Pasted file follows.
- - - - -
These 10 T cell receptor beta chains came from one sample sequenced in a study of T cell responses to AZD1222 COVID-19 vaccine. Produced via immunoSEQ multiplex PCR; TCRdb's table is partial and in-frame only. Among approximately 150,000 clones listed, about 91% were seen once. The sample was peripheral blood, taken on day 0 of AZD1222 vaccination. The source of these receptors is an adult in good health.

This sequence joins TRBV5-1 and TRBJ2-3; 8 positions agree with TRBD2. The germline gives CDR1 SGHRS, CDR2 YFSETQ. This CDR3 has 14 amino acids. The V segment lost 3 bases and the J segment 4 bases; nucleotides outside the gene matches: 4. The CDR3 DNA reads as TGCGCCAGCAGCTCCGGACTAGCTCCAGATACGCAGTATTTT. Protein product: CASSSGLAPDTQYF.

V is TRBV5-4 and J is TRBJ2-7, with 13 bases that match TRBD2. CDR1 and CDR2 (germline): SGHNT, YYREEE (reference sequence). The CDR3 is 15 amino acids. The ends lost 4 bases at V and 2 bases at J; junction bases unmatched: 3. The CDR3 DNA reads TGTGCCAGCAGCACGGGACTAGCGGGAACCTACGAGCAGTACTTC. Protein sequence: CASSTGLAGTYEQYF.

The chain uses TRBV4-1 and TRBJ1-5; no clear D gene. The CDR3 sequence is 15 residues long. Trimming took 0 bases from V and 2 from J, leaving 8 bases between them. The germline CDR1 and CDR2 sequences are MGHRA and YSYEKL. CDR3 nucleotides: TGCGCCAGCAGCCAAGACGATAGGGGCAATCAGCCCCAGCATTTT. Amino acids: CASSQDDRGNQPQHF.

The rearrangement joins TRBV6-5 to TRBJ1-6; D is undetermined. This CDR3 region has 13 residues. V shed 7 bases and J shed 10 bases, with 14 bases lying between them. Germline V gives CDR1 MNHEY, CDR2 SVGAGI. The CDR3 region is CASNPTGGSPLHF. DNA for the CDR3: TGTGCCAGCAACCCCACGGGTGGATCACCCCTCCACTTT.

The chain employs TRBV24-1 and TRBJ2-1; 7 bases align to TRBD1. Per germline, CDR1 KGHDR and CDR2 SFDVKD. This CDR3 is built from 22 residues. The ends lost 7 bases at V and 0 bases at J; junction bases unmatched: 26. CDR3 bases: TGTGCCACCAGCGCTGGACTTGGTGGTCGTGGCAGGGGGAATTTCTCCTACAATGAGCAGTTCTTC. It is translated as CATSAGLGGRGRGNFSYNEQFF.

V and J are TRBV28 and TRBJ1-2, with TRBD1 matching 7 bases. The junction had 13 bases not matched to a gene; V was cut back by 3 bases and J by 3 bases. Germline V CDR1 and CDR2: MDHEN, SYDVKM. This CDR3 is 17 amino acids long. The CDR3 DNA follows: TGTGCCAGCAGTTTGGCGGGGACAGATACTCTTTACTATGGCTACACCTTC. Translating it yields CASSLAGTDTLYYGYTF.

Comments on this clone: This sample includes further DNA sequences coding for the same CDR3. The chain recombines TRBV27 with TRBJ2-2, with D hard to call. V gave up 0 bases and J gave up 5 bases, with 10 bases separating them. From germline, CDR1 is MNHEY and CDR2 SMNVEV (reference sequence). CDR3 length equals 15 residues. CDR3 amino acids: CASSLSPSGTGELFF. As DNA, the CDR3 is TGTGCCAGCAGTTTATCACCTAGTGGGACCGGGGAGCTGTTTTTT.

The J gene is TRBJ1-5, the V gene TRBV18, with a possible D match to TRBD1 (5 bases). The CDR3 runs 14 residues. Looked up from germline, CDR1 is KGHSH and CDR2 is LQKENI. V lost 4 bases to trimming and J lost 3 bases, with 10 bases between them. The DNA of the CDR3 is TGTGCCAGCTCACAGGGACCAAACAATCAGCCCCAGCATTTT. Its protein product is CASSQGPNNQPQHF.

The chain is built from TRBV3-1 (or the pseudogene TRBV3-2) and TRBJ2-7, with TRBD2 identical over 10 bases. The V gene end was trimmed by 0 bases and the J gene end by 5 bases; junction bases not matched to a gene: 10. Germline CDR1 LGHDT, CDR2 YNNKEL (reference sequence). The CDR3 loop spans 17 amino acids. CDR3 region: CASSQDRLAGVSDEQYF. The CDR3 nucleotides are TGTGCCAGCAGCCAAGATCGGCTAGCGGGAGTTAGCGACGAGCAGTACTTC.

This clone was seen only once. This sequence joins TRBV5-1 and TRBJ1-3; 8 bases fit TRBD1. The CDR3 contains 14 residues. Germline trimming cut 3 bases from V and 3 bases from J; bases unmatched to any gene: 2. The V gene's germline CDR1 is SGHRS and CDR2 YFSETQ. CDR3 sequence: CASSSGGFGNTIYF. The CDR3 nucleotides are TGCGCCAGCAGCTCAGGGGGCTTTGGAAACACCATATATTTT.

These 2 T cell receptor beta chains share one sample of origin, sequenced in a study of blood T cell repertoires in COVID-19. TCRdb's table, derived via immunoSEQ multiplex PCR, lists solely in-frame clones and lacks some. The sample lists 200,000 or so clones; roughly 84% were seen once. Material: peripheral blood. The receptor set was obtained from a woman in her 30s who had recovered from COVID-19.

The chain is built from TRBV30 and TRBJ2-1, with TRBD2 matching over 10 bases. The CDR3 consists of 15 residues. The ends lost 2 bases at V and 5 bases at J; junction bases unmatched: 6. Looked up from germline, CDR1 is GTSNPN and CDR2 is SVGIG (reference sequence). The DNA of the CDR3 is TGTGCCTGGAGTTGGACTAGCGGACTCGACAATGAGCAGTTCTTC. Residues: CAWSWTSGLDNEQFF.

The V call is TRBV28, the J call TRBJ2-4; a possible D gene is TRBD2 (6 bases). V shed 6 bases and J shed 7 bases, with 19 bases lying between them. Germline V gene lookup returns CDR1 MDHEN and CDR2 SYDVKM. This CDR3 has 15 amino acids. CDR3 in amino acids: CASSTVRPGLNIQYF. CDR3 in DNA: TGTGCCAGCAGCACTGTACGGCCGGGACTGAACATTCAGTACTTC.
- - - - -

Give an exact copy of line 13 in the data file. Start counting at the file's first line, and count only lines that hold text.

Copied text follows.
The chain is built from TRBV30 and TRBJ2-1, with TRBD2 matching over 10 bases. The CDR3 consists of 15 residues. The ends lost 2 bases at V and 5 bases at J; junction bases unmatched: 6. Looked up from germline, CDR1 is GTSNPN and CDR2 is SVGIG (reference sequence). The DNA of the CDR3 is TGTGCCTGGAGTTGGACTAGCGGACTCGACAATGAGCAGTTCTTC. Residues: CAWSWTSGLDNEQFF.